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Data from: The pollination system of the widely distributed mammal-pollinated Mucuna macrocarpa (Fabaceae) in the tropics

Citation

Kobayashi, Shun et al. (2019), Data from: The pollination system of the widely distributed mammal-pollinated Mucuna macrocarpa (Fabaceae) in the tropics, Dryad, Dataset, https://doi.org/10.5061/dryad.nt71r49

Abstract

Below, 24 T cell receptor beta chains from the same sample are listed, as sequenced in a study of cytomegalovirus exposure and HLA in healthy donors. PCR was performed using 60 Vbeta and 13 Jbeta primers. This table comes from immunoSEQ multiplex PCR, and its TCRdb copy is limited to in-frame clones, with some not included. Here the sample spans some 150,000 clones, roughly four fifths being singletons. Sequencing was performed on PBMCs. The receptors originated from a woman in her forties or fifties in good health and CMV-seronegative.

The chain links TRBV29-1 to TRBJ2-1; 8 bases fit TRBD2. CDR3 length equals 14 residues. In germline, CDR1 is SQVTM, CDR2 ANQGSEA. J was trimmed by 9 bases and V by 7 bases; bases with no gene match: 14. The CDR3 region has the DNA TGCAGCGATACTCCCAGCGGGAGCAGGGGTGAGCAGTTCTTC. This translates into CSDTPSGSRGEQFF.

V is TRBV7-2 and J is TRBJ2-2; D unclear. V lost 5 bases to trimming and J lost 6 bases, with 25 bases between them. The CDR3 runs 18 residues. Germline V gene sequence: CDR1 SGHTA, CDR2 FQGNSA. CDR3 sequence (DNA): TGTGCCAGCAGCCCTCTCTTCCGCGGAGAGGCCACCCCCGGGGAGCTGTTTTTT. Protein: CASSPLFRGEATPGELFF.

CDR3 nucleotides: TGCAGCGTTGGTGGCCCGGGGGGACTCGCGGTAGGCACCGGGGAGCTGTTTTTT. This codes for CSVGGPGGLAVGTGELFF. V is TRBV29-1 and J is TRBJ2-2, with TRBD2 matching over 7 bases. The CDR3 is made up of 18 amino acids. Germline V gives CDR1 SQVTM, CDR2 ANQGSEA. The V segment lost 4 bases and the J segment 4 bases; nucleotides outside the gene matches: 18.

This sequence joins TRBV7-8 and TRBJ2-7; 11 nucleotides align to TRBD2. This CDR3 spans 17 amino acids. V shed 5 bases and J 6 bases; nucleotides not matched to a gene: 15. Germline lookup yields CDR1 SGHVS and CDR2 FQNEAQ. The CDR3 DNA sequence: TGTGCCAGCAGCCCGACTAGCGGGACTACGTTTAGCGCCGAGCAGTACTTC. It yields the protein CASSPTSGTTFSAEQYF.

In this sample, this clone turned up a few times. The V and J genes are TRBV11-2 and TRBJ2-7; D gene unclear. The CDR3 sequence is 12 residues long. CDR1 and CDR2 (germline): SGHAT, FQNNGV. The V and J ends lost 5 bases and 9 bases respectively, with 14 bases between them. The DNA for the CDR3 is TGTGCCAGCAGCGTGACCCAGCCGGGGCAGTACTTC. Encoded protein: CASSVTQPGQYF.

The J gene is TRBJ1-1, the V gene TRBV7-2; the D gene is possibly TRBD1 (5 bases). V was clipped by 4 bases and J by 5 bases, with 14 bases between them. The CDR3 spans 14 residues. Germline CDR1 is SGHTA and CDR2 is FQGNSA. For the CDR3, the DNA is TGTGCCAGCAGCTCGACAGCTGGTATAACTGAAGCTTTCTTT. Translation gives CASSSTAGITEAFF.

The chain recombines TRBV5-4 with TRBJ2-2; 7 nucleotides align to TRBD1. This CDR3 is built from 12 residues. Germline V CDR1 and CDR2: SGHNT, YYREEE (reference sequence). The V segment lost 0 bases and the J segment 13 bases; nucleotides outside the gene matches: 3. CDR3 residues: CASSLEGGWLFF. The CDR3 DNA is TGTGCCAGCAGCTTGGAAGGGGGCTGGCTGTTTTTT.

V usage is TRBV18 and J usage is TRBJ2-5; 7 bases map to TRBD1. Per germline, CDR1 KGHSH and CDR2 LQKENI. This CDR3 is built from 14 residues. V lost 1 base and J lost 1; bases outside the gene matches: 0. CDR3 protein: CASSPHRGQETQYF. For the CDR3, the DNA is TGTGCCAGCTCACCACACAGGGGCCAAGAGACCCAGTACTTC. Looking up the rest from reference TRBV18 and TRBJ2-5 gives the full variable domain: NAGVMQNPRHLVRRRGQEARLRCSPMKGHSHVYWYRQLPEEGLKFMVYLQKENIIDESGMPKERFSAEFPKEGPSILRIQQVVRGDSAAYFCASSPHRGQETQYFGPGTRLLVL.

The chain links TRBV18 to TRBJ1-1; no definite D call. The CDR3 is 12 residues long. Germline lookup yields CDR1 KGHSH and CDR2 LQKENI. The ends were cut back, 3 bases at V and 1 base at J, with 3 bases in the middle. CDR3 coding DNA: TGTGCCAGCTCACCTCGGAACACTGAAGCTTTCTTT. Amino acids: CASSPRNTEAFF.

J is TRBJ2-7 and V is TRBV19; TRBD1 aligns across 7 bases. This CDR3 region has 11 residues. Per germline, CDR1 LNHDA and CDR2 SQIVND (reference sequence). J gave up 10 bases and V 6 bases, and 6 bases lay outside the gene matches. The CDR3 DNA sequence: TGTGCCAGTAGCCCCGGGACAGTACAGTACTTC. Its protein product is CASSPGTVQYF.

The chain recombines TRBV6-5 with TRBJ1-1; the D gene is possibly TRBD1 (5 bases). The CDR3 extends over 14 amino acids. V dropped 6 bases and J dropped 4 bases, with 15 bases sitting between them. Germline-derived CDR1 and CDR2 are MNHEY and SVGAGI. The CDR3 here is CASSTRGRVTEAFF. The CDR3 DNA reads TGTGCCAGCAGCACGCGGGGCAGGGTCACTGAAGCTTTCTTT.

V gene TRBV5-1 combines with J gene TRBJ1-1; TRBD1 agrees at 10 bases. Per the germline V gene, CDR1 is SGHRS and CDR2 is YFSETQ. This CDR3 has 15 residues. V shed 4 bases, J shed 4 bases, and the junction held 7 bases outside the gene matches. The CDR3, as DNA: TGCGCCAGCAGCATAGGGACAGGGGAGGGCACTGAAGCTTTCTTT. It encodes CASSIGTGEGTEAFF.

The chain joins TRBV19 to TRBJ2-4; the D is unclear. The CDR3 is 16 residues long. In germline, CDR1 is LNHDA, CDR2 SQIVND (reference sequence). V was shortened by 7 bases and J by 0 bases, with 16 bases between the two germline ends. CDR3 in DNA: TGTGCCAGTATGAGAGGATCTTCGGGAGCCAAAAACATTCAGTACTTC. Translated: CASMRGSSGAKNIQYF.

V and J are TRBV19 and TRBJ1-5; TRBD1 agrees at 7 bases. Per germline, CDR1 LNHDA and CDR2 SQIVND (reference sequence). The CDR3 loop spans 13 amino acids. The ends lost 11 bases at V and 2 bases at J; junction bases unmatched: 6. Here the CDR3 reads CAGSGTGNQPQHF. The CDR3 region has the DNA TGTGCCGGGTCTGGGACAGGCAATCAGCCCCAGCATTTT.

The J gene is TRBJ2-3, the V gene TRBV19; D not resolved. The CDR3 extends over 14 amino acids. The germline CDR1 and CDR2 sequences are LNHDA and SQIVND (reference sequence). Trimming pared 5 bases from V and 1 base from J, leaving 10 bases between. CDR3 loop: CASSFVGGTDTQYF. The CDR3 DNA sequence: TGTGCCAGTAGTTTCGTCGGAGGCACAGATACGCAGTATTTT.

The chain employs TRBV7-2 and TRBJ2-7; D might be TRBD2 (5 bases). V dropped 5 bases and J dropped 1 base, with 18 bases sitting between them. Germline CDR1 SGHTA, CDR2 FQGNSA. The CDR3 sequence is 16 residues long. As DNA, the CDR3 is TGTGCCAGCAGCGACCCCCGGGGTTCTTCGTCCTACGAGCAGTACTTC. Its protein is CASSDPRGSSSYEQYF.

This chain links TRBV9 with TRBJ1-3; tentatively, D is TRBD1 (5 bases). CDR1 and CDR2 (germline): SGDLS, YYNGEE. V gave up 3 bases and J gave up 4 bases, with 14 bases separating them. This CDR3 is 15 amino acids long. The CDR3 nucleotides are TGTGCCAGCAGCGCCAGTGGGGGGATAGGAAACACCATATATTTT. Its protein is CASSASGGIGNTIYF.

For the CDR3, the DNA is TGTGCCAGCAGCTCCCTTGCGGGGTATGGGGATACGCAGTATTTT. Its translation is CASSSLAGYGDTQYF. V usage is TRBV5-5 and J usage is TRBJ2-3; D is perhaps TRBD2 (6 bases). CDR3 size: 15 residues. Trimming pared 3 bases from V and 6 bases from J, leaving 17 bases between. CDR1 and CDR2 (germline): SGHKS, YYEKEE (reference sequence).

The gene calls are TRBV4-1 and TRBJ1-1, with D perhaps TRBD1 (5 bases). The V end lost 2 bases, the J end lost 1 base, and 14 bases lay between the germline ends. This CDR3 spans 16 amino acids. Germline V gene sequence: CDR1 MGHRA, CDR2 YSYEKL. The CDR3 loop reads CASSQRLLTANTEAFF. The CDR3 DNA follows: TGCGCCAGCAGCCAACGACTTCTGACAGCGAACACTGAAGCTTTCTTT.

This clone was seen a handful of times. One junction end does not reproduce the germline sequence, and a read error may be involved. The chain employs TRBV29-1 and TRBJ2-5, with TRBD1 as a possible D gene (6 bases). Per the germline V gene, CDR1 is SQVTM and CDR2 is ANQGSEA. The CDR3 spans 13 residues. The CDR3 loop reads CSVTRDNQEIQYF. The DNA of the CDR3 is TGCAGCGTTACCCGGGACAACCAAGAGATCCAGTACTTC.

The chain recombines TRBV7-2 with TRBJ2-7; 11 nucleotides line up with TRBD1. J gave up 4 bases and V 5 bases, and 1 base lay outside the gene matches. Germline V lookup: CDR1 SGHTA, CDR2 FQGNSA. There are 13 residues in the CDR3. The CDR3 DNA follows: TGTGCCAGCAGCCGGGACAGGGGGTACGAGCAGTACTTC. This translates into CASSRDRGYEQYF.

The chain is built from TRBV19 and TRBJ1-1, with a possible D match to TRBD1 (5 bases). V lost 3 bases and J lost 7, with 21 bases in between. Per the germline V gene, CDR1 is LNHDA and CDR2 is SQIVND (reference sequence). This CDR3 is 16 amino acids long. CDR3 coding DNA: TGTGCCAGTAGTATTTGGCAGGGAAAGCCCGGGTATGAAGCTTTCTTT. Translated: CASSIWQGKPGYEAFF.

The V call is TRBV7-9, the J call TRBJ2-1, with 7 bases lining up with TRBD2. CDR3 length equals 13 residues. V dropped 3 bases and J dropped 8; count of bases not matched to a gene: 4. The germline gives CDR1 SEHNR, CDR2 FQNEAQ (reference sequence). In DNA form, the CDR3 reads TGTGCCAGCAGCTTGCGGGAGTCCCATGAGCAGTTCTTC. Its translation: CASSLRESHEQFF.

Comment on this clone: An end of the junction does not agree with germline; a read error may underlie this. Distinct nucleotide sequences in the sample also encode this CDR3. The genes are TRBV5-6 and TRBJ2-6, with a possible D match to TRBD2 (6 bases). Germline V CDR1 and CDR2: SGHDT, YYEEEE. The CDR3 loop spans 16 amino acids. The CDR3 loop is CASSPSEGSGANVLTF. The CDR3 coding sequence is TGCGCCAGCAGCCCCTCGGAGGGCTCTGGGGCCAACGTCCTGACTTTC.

Although the pollinators of some plant species differ across regions, only a few mammal-pollinated plant species have regional pollinator differences in Asia. Mucuna macrocarpa is pollinated by squirrels, flying foxes, and macaques in subtropical and temperate islands. In this study, the pollination system of M. macrocarpa was identified in tropical Asia, where the genus originally diversified. This species requires “explosive opening” of the flower, where the wing petals must be pressed down and the banner petal pushed upward to fully expose the stamens and pistil. A bagging experiment showed that fruits did not develop in inflorescences (n = 66) with unopened flowers, whereas fruits developed in 68.7% of inflorescences (n = 131) with opened flowers. This indicated that the explosive opening is needed for the species to reproduce. Four potential pollinator mammals were identified by a video camera-trap survey, and more than 60% of monitored inflorescences (n = 138) were opened by two diurnal squirrels (Callosciurus caniceps and C. finlaysonii), even though more than 10 mammal species visited flowers. Nectar was surrounded by the calyx, and the volume and sugar concentration of nectar did not change during the day. This nectar secretion pattern is similar to those reported by previous studies in other regions. These results showed that the main pollinators of M. macrocarpa in the tropics are squirrels. However, the species’ nectar secretion pattern is not specifically adapted to this particular pollinator. Pollinators of M. macrocarpa differ throughout the distribution range based on the fauna present, but there might not have been no distinctive changes in the attractive traits that accompanied these changes in pollinators.

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